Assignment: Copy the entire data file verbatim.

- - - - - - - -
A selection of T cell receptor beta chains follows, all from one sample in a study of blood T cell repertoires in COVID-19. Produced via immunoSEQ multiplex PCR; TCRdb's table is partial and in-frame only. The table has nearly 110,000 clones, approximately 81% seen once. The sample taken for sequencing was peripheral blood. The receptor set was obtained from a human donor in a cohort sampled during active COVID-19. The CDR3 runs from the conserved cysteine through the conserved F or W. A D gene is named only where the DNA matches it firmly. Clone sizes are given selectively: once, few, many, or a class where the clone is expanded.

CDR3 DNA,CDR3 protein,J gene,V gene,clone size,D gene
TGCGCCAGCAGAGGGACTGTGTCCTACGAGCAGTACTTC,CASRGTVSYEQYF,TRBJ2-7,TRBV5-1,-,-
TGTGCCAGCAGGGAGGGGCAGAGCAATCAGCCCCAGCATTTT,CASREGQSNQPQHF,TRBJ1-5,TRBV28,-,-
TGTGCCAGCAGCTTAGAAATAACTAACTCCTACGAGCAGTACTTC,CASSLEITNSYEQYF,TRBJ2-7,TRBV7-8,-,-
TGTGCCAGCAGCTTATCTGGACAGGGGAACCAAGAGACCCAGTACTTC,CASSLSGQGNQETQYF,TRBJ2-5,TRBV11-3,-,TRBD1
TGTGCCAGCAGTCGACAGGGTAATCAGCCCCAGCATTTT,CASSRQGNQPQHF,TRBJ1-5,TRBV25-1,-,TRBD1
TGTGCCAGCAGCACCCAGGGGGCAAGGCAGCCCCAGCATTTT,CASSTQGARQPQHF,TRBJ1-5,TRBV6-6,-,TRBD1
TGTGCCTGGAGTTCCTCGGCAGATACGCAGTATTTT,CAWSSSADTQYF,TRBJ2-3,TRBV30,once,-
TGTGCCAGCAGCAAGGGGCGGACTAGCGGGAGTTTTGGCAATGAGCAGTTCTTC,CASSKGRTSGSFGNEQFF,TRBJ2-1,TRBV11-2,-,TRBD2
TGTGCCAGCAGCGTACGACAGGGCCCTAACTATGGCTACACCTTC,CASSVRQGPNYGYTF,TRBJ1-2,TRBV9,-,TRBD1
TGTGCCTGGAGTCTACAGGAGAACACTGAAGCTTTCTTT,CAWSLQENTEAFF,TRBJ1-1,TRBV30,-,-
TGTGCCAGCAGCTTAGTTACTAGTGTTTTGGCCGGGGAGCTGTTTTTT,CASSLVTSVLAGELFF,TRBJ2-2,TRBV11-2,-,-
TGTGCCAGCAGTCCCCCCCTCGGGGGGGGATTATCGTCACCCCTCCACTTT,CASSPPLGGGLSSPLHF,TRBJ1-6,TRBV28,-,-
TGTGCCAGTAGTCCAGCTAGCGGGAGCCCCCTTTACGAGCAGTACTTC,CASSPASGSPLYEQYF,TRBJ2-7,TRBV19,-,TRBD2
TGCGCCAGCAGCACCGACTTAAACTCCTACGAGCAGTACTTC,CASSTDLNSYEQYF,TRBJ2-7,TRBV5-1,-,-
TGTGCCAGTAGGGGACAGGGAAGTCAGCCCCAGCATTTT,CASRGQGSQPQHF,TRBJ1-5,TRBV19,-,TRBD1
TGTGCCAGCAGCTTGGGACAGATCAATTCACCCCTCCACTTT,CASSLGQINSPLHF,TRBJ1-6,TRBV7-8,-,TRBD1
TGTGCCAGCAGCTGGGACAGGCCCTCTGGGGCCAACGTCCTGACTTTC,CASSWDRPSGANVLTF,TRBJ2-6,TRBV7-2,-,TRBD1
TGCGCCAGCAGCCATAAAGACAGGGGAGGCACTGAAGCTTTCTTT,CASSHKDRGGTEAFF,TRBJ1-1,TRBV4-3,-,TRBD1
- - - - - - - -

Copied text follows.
A selection of T cell receptor beta chains follows, all from one sample in a study of blood T cell repertoires in COVID-19. Produced via immunoSEQ multiplex PCR; TCRdb's table is partial and in-frame only. The table has nearly 110,000 clones, approximately 81% seen once. The sample taken for sequencing was peripheral blood. The receptor set was obtained from a human donor in a cohort sampled during active COVID-19. The CDR3 runs from the conserved cysteine through the conserved F or W. A D gene is named only where the DNA matches it firmly. Clone sizes are given selectively: once, few, many, or a class where the clone is expanded.

CDR3 DNA,CDR3 protein,J gene,V gene,clone size,D gene
TGCGCCAGCAGAGGGACTGTGTCCTACGAGCAGTACTTC,CASRGTVSYEQYF,TRBJ2-7,TRBV5-1,-,-
TGTGCCAGCAGGGAGGGGCAGAGCAATCAGCCCCAGCATTTT,CASREGQSNQPQHF,TRBJ1-5,TRBV28,-,-
TGTGCCAGCAGCTTAGAAATAACTAACTCCTACGAGCAGTACTTC,CASSLEITNSYEQYF,TRBJ2-7,TRBV7-8,-,-
TGTGCCAGCAGCTTATCTGGACAGGGGAACCAAGAGACCCAGTACTTC,CASSLSGQGNQETQYF,TRBJ2-5,TRBV11-3,-,TRBD1
TGTGCCAGCAGTCGACAGGGTAATCAGCCCCAGCATTTT,CASSRQGNQPQHF,TRBJ1-5,TRBV25-1,-,TRBD1
TGTGCCAGCAGCACCCAGGGGGCAAGGCAGCCCCAGCATTTT,CASSTQGARQPQHF,TRBJ1-5,TRBV6-6,-,TRBD1
TGTGCCTGGAGTTCCTCGGCAGATACGCAGTATTTT,CAWSSSADTQYF,TRBJ2-3,TRBV30,once,-
TGTGCCAGCAGCAAGGGGCGGACTAGCGGGAGTTTTGGCAATGAGCAGTTCTTC,CASSKGRTSGSFGNEQFF,TRBJ2-1,TRBV11-2,-,TRBD2
TGTGCCAGCAGCGTACGACAGGGCCCTAACTATGGCTACACCTTC,CASSVRQGPNYGYTF,TRBJ1-2,TRBV9,-,TRBD1
TGTGCCTGGAGTCTACAGGAGAACACTGAAGCTTTCTTT,CAWSLQENTEAFF,TRBJ1-1,TRBV30,-,-
TGTGCCAGCAGCTTAGTTACTAGTGTTTTGGCCGGGGAGCTGTTTTTT,CASSLVTSVLAGELFF,TRBJ2-2,TRBV11-2,-,-
TGTGCCAGCAGTCCCCCCCTCGGGGGGGGATTATCGTCACCCCTCCACTTT,CASSPPLGGGLSSPLHF,TRBJ1-6,TRBV28,-,-
TGTGCCAGTAGTCCAGCTAGCGGGAGCCCCCTTTACGAGCAGTACTTC,CASSPASGSPLYEQYF,TRBJ2-7,TRBV19,-,TRBD2
TGCGCCAGCAGCACCGACTTAAACTCCTACGAGCAGTACTTC,CASSTDLNSYEQYF,TRBJ2-7,TRBV5-1,-,-
TGTGCCAGTAGGGGACAGGGAAGTCAGCCCCAGCATTTT,CASRGQGSQPQHF,TRBJ1-5,TRBV19,-,TRBD1
TGTGCCAGCAGCTTGGGACAGATCAATTCACCCCTCCACTTT,CASSLGQINSPLHF,TRBJ1-6,TRBV7-8,-,TRBD1
TGTGCCAGCAGCTGGGACAGGCCCTCTGGGGCCAACGTCCTGACTTTC,CASSWDRPSGANVLTF,TRBJ2-6,TRBV7-2,-,TRBD1
TGCGCCAGCAGCCATAAAGACAGGGGAGGCACTGAAGCTTTCTTT,CASSHKDRGGTEAFF,TRBJ1-1,TRBV4-3,-,TRBD1